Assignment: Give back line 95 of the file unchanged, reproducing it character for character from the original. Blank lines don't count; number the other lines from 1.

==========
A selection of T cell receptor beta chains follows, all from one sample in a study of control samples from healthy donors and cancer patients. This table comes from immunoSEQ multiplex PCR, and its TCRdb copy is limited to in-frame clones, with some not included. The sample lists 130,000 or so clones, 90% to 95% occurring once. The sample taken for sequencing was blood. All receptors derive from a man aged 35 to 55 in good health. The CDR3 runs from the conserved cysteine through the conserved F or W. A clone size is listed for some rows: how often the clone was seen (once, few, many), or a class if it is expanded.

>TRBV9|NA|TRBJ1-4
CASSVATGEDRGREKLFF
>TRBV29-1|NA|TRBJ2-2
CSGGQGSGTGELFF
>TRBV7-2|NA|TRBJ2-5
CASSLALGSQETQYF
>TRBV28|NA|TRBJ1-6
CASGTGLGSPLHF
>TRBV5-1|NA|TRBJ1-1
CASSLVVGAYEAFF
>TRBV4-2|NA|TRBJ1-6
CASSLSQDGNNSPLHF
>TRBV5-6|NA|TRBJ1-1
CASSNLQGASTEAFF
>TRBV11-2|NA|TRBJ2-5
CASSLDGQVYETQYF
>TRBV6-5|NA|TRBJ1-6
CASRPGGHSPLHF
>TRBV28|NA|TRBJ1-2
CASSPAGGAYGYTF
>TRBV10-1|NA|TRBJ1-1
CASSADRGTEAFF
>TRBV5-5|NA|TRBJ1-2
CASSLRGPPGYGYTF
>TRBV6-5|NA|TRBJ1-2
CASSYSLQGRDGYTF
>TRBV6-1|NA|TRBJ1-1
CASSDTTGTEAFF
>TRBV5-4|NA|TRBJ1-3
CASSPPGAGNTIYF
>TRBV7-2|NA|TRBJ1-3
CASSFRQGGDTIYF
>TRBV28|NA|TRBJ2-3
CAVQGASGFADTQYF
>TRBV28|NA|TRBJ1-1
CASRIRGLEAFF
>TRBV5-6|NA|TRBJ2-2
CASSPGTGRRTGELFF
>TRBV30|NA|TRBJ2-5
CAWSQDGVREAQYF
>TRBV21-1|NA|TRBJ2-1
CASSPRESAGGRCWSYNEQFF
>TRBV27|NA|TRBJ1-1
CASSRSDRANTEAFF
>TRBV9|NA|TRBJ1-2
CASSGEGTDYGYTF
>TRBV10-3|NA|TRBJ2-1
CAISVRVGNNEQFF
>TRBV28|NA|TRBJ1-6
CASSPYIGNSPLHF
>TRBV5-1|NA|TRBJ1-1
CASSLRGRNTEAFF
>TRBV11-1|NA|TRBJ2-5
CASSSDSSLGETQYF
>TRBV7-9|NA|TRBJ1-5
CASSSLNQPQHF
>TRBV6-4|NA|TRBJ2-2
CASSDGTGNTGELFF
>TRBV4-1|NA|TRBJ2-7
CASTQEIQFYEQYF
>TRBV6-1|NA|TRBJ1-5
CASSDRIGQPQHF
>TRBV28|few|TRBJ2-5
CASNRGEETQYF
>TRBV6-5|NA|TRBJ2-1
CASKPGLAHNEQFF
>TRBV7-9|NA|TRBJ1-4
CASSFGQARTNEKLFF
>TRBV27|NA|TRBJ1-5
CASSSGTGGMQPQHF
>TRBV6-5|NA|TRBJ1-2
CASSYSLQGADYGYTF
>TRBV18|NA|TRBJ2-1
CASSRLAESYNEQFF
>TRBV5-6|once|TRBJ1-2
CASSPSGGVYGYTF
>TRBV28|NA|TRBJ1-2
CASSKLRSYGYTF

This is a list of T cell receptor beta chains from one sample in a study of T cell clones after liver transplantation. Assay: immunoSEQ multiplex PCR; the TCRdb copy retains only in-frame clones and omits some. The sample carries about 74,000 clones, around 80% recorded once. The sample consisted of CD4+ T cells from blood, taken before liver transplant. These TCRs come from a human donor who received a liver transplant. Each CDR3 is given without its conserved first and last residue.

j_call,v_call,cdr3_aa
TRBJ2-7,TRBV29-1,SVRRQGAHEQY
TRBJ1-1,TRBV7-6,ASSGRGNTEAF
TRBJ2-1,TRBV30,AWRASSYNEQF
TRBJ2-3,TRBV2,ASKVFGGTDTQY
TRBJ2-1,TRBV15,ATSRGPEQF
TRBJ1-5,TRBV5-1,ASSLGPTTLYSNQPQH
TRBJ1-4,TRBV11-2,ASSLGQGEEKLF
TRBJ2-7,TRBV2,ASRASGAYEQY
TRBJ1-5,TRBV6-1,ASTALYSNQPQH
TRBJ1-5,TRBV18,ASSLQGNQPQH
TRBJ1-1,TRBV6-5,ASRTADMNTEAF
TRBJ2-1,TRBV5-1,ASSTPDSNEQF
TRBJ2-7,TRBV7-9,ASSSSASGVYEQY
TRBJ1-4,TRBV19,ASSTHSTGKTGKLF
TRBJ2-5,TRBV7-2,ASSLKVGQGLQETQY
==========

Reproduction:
TRBJ1-4,TRBV19,ASSTHSTGKTGKLF